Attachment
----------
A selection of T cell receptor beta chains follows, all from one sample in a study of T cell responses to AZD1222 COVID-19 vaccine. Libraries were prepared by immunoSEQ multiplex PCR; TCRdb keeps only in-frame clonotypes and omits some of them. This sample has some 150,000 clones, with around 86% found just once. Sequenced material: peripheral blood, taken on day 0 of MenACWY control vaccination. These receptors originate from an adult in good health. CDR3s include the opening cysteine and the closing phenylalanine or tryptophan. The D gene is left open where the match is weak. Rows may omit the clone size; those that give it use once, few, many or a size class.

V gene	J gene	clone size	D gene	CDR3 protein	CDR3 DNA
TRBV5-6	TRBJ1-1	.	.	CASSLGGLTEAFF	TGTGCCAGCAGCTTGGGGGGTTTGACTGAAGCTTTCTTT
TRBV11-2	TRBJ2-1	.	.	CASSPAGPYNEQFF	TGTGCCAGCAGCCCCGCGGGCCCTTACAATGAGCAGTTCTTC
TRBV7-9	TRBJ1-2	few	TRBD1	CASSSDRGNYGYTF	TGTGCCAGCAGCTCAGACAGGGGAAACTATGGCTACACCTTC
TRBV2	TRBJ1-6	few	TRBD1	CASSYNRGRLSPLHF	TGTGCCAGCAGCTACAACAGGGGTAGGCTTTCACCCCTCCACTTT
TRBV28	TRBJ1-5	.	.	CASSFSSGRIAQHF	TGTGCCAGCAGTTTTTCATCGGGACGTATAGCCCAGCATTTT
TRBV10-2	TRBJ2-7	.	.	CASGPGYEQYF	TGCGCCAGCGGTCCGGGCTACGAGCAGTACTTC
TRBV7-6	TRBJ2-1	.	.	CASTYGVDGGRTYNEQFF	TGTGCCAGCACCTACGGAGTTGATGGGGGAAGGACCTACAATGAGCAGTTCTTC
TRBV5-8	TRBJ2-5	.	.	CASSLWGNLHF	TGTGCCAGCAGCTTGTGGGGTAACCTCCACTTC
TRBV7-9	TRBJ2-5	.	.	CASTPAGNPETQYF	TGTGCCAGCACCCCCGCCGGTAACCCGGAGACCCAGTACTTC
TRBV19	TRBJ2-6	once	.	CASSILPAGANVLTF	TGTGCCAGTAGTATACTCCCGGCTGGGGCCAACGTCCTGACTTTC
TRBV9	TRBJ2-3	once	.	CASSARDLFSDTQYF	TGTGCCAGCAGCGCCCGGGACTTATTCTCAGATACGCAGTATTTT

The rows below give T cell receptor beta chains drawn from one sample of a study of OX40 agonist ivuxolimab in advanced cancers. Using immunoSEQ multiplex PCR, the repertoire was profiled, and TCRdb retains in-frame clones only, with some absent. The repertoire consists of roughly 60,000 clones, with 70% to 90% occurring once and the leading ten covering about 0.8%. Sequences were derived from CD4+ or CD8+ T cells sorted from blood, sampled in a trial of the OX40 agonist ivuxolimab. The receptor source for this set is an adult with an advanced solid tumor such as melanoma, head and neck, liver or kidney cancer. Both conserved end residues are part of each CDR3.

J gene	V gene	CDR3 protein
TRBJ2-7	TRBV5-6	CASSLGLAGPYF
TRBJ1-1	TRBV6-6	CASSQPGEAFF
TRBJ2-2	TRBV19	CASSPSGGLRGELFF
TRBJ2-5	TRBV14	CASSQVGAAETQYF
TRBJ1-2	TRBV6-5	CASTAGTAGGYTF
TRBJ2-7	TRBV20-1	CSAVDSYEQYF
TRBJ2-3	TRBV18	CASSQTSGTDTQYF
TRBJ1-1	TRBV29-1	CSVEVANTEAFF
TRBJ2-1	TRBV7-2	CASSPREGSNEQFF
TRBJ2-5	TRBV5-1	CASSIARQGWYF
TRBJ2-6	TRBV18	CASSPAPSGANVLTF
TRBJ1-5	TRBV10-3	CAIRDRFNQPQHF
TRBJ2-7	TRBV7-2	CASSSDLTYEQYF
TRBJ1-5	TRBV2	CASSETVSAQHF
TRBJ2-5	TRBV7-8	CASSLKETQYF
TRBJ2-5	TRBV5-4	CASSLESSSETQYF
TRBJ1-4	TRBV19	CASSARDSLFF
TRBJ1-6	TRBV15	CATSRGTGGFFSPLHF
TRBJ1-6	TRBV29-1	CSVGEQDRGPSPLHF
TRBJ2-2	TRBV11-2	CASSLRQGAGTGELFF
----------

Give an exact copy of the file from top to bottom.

A selection of T cell receptor beta chains follows, all from one sample in a study of T cell responses to AZD1222 COVID-19 vaccine. Libraries were prepared by immunoSEQ multiplex PCR; TCRdb keeps only in-frame clonotypes and omits some of them. This sample has some 150,000 clones, with around 86% found just once. Sequenced material: peripheral blood, taken on day 0 of MenACWY control vaccination. These receptors originate from an adult in good health. CDR3s include the opening cysteine and the closing phenylalanine or tryptophan. The D gene is left open where the match is weak. Rows may omit the clone size; those that give it use once, few, many or a size class.

V gene	J gene	clone size	D gene	CDR3 protein	CDR3 DNA
TRBV5-6	TRBJ1-1	.	.	CASSLGGLTEAFF	TGTGCCAGCAGCTTGGGGGGTTTGACTGAAGCTTTCTTT
TRBV11-2	TRBJ2-1	.	.	CASSPAGPYNEQFF	TGTGCCAGCAGCCCCGCGGGCCCTTACAATGAGCAGTTCTTC
TRBV7-9	TRBJ1-2	few	TRBD1	CASSSDRGNYGYTF	TGTGCCAGCAGCTCAGACAGGGGAAACTATGGCTACACCTTC
TRBV2	TRBJ1-6	few	TRBD1	CASSYNRGRLSPLHF	TGTGCCAGCAGCTACAACAGGGGTAGGCTTTCACCCCTCCACTTT
TRBV28	TRBJ1-5	.	.	CASSFSSGRIAQHF	TGTGCCAGCAGTTTTTCATCGGGACGTATAGCCCAGCATTTT
TRBV10-2	TRBJ2-7	.	.	CASGPGYEQYF	TGCGCCAGCGGTCCGGGCTACGAGCAGTACTTC
TRBV7-6	TRBJ2-1	.	.	CASTYGVDGGRTYNEQFF	TGTGCCAGCACCTACGGAGTTGATGGGGGAAGGACCTACAATGAGCAGTTCTTC
TRBV5-8	TRBJ2-5	.	.	CASSLWGNLHF	TGTGCCAGCAGCTTGTGGGGTAACCTCCACTTC
TRBV7-9	TRBJ2-5	.	.	CASTPAGNPETQYF	TGTGCCAGCACCCCCGCCGGTAACCCGGAGACCCAGTACTTC
TRBV19	TRBJ2-6	once	.	CASSILPAGANVLTF	TGTGCCAGTAGTATACTCCCGGCTGGGGCCAACGTCCTGACTTTC
TRBV9	TRBJ2-3	once	.	CASSARDLFSDTQYF	TGTGCCAGCAGCGCCCGGGACTTATTCTCAGATACGCAGTATTTT

The rows below give T cell receptor beta chains drawn from one sample of a study of OX40 agonist ivuxolimab in advanced cancers. Using immunoSEQ multiplex PCR, the repertoire was profiled, and TCRdb retains in-frame clones only, with some absent. The repertoire consists of roughly 60,000 clones, with 70% to 90% occurring once and the leading ten covering about 0.8%. Sequences were derived from CD4+ or CD8+ T cells sorted from blood, sampled in a trial of the OX40 agonist ivuxolimab. The receptor source for this set is an adult with an advanced solid tumor such as melanoma, head and neck, liver or kidney cancer. Both conserved end residues are part of each CDR3.

J gene	V gene	CDR3 protein
TRBJ2-7	TRBV5-6	CASSLGLAGPYF
TRBJ1-1	TRBV6-6	CASSQPGEAFF
TRBJ2-2	TRBV19	CASSPSGGLRGELFF
TRBJ2-5	TRBV14	CASSQVGAAETQYF
TRBJ1-2	TRBV6-5	CASTAGTAGGYTF
TRBJ2-7	TRBV20-1	CSAVDSYEQYF
TRBJ2-3	TRBV18	CASSQTSGTDTQYF
TRBJ1-1	TRBV29-1	CSVEVANTEAFF
TRBJ2-1	TRBV7-2	CASSPREGSNEQFF
TRBJ2-5	TRBV5-1	CASSIARQGWYF
TRBJ2-6	TRBV18	CASSPAPSGANVLTF
TRBJ1-5	TRBV10-3	CAIRDRFNQPQHF
TRBJ2-7	TRBV7-2	CASSSDLTYEQYF
TRBJ1-5	TRBV2	CASSETVSAQHF
TRBJ2-5	TRBV7-8	CASSLKETQYF
TRBJ2-5	TRBV5-4	CASSLESSSETQYF
TRBJ1-4	TRBV19	CASSARDSLFF
TRBJ1-6	TRBV15	CATSRGTGGFFSPLHF
TRBJ1-6	TRBV29-1	CSVGEQDRGPSPLHF
TRBJ2-2	TRBV11-2	CASSLRQGAGTGELFF